Another year, another good performance from Honeywell International (NYSE:HON). But as ever, investors will focus on the outlook for 2019. The company accelerated organic sales growth to 6% in 2018 from 4% in 2017, and guidance for 2019 is calling for growth of 2% to 5% and for EPS to increase 6% to 10% on an adjusted basis. Is it enough to make the stock a buy, and what are the risks associated with the guidance? Let's try to answer these questions.

Honeywell's valuation

Looking at Honeywell's guidance quantitatively, the midpoint of the EPS guidance range of $7.80 to $8.10 puts the stock on a forward P/E of 18.2 times earnings. And the midpoint of guidance for free cash flow gives a forward price-to-FCF ratio of 18.8 times FCF -- or a FCF yield of 5.3%, if you prefer looking at it that way. Either way, it's a favorable valuation and suggests that the stock is a decent value with upside potential at the top end of the guidance range.

Check out the latest Honeywell earnings call transcript.

A fortune teller with buy, sell or hold options showing.

Image source: Getty Images.

But Honeywell's valuation isn't cheap enough to make the stock a good value if the company only hits the bottom end of its guidance range. So the question turns to a qualitative assessment of its earnings guidance for 2019.

HON Price to Free Cash Flow (TTM) Chart

HON Price to Free Cash Flow (TTM) data by YCharts

How Honeywell International makes money

Starting by looking back at 2018, you can see below that the largest segment (Aerospace) and the smallest (Safety and Productivity Solutions) contributed the most to earnings growth in the year. And it's notable that management expects them to grow sales in mid-single digits in 2019.

Furthermore, Honeywell spun off Garrett Motion (NYSE:GTX) (automotive turbochargers) and Resideo Technologies (NYSE:REZI) (home products and security products distribution) from the Aerospace and Building Technologies segments, respectively. That reduced earnings growth in 2018, but will lead to margin expansion in 2019 as both businesses were lower margin than their respective segments' margin.

Honeywell International Segment

2019 Sales Growth Outlook

2018 Organic Sales Growth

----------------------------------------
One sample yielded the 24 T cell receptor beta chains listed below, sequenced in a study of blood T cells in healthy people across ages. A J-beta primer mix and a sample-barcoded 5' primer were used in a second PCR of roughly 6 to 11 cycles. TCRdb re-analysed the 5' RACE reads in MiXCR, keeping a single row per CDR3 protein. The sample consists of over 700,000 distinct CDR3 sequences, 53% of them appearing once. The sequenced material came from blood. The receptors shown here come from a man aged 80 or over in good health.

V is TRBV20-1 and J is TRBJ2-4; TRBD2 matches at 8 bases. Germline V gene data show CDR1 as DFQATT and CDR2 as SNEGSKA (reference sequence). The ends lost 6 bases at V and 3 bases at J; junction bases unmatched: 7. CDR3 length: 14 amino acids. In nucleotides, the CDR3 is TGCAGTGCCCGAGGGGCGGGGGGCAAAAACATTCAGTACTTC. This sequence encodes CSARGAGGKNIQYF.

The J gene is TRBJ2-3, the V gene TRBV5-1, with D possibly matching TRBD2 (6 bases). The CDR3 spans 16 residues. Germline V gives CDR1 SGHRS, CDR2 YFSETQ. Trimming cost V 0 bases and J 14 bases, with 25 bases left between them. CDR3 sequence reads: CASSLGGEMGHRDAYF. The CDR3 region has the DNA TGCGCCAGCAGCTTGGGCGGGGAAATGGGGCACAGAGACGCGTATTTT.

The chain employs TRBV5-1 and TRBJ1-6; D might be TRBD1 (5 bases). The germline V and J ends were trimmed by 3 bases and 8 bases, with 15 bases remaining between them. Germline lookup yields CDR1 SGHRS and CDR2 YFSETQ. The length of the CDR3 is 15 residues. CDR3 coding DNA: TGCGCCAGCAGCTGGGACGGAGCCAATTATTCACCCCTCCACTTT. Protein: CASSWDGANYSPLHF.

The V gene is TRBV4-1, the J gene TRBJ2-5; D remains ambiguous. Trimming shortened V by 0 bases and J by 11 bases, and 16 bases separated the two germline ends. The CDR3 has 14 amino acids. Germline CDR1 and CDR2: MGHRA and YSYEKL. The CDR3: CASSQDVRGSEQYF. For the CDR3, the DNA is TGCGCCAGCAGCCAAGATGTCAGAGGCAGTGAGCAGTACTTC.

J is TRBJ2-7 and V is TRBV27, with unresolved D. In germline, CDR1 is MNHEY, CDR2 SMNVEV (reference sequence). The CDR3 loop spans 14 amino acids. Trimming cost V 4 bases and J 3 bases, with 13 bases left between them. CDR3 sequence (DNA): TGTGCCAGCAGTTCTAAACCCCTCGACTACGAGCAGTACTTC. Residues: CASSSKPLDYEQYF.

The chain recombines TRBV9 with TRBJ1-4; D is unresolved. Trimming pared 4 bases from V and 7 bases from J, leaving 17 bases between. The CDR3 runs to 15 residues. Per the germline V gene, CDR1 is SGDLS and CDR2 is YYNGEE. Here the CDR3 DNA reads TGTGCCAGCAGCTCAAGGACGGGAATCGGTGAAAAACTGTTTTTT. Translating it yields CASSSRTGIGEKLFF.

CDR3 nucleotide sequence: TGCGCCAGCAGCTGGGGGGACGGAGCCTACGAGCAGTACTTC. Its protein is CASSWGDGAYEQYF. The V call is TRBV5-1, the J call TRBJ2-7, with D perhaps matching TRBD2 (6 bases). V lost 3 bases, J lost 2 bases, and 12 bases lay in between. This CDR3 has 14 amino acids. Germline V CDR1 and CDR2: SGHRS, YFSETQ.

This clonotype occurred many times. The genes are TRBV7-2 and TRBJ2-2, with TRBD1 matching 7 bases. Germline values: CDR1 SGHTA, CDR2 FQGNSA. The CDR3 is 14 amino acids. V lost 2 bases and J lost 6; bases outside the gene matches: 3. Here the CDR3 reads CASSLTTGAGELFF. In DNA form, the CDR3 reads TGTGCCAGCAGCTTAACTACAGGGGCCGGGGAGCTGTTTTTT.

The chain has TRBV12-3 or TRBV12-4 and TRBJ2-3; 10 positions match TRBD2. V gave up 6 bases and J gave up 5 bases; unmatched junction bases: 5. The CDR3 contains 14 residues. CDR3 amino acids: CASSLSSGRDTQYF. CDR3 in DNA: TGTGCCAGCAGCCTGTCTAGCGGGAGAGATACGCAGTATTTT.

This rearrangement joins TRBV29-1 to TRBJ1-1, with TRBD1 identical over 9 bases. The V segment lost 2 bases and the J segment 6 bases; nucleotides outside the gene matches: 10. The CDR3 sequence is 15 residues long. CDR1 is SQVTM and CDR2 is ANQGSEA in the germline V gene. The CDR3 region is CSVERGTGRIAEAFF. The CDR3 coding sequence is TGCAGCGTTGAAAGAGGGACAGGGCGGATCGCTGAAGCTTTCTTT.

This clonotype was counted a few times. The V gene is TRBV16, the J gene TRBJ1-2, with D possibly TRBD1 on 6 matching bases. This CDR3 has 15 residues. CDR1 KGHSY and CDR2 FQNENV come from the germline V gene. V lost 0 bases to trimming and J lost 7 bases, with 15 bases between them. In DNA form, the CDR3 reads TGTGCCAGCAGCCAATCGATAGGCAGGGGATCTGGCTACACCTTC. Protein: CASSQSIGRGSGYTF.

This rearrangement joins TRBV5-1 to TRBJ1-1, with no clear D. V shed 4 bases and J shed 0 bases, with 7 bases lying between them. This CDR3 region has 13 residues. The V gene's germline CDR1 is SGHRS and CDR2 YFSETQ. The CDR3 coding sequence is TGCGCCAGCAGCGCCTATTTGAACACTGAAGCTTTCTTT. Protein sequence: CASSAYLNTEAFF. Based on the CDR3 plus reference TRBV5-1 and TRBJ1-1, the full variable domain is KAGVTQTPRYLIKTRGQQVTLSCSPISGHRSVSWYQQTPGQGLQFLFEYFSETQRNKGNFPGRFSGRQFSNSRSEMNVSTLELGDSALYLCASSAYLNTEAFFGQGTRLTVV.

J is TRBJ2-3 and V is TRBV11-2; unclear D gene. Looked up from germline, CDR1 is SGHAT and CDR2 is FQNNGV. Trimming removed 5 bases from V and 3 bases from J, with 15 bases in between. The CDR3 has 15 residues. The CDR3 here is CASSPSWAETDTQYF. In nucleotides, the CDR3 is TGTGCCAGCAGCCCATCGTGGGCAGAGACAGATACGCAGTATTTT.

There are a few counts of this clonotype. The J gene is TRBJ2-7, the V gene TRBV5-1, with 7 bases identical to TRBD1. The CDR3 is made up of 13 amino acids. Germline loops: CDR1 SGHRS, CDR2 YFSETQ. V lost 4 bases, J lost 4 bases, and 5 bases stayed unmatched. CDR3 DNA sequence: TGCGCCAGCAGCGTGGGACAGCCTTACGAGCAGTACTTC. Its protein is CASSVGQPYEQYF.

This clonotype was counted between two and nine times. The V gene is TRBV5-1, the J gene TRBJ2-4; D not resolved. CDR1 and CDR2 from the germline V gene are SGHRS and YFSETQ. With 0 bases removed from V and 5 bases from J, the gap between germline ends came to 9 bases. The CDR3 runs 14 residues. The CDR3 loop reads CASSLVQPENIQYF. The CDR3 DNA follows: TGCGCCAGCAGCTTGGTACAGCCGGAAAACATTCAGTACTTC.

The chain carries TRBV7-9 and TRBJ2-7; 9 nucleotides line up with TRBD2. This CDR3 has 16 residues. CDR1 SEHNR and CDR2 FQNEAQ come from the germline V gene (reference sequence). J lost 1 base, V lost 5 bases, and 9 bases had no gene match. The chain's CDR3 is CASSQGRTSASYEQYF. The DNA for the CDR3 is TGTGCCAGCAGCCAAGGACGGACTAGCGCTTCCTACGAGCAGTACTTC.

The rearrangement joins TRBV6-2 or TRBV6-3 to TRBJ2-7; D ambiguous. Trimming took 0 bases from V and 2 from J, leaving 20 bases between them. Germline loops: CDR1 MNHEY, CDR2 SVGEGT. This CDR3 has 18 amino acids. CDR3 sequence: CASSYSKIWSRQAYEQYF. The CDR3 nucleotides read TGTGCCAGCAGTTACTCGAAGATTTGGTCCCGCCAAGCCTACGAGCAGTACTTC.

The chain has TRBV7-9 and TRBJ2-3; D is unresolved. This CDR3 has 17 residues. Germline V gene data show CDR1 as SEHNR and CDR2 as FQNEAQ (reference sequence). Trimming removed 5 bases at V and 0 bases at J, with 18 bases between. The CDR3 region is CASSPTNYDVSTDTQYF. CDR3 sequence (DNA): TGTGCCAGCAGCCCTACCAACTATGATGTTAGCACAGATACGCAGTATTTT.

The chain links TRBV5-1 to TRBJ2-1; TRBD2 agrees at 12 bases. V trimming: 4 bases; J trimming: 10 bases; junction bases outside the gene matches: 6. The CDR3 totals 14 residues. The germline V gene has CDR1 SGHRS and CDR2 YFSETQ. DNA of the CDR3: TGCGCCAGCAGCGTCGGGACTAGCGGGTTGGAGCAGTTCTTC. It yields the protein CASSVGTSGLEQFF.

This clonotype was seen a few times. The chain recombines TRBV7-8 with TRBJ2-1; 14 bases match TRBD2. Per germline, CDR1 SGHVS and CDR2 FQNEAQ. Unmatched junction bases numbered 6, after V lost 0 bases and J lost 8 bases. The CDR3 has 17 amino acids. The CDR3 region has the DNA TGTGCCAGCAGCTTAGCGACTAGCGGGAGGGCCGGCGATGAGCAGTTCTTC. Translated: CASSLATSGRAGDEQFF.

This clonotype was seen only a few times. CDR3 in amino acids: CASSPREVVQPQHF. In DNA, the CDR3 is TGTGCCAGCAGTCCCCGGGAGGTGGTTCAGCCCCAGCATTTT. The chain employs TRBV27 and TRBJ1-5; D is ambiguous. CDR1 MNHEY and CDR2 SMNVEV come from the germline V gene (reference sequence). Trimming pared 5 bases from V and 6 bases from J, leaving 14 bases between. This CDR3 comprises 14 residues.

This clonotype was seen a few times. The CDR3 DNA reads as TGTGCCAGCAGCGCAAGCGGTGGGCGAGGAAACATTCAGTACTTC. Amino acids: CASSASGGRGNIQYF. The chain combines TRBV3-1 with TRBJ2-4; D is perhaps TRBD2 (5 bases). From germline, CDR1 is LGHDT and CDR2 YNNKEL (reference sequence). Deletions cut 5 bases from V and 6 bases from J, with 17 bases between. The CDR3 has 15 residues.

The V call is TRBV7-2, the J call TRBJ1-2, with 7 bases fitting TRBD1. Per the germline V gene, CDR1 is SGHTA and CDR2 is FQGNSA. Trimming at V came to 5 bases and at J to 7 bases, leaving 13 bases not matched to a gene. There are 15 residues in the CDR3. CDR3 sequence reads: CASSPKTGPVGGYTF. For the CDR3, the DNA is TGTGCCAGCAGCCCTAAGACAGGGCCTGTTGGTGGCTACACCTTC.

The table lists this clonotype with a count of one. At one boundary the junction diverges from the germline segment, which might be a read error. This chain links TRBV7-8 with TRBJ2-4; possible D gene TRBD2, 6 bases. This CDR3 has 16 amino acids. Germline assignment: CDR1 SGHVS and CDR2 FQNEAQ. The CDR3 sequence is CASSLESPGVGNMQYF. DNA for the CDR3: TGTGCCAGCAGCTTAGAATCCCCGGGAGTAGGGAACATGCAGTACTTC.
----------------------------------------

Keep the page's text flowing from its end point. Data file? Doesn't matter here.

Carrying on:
2018 Segment Profit

Change in 2018

Aerospace

Mid-single digit

9%

$3.503 billion

$215 million

Honeywell Building Technologies (HBT)

Low single digit

3%

$1.608 billion

($42 million)

Performance Materials and Technologies (PMT)

Low single digit

2%

$2.328 billion

$122 million

Safety and Productivity Solutions (SPS)

Mid-single digit

11%

$1.032 billion

$180 million

Data source: Honeywell International presentations.

Conservative guidance?

Digging into the assumptions behind Honeywell's guidance, CFO Gregory Lewis outlined that the low end of the 2% to 5% organic sales growth guidance "reflects the possibility of some economic slowing, but not a recession in 2019." However, he went on to argue that, "Based on what we can see today, we expect to be at the upper end of our sales guidance range for organic growth."

In a nutshell, management's conservative-looking guidance (in the table above, note how much Aerospace and SPS growth is expected to slow in 2019 versus 2018) is reflective of what Lewis called the "many uncertainties" in the economy and the fact that short-cycle businesses contribute around 60% of Honeywell's revenue. In other words, Honeywell will have limited visibility into the majority of its sales, and they can turn down pretty sharply in an economic slowdown -- hence the wide range in the guidance.

The Aerospace and Honeywell Building Technologies segments

That said, CEO Darius Adamczyk's commentary on current end-market conditions sounded pretty positive. Starting with aerospace, compared with United Technologies or GE, Honeywell has relatively high exposure to the highly cyclical business-jet market, but Adamczyk declared himself "very confident about our Aero outlook for 2019" and said it wasn't an area he would be losing sleep over.

HBT is probably Honeywell's problem-child segment. And now that the homes-focused Resideo business has been spun off, it's possible that management can do something about anemic growth in HBT's buildings businesses -- which were flat in the fourth quarter and the full year. Lewis expects some new products to help growth. And post-Resideo, this is an area that investors should expect some improvement in.

The Safety and Productivity Solutions, and Performance Materials and Technologies segments

After achieving 15% organic growth in the fourth quarter and 11% for the full year, guidance for the SPS segment looks conservative. In fact, Lewis and Adamczyk acknowledged that the majority of SPS consists of short-cycle businesses and therefore management is "trying to be a bit cautious" with guidance, according to Lewis. Nevertheless, given that Productivity Solutions' organic growth was 16% in 2018 and warehouse automation has strong growth prospects, it's reasonable to think there is upside potential to guidance if the economy holds up. 

Finally, the PMT segment saw some weakness in advanced materials in the fourth quarter (down 3% organically) due to softness in electronics, and the UOP business (catalysts and absorbents for refining) faces uncertainty due to the decline in oil prices. On the other hand, Rockwell Automation recently reported a good quarter while maintaining guidance and growth expectations for capital spending in heavy industries, which bodes well for Honeywell Process Solutions.

Is Honeywell a good value?

All told, Honeywell's guidance looks a bit conservative, so don't be surprised if management raises it through 2019. However, investors will probably need to see that, in order for the stock to significantly appreciate this year. On balance, Honeywell is a good value, but keep an eye on oil prices (for the PMT segment) and the business-jet market (for Aerospace), and expect some improvement in the HBT segment.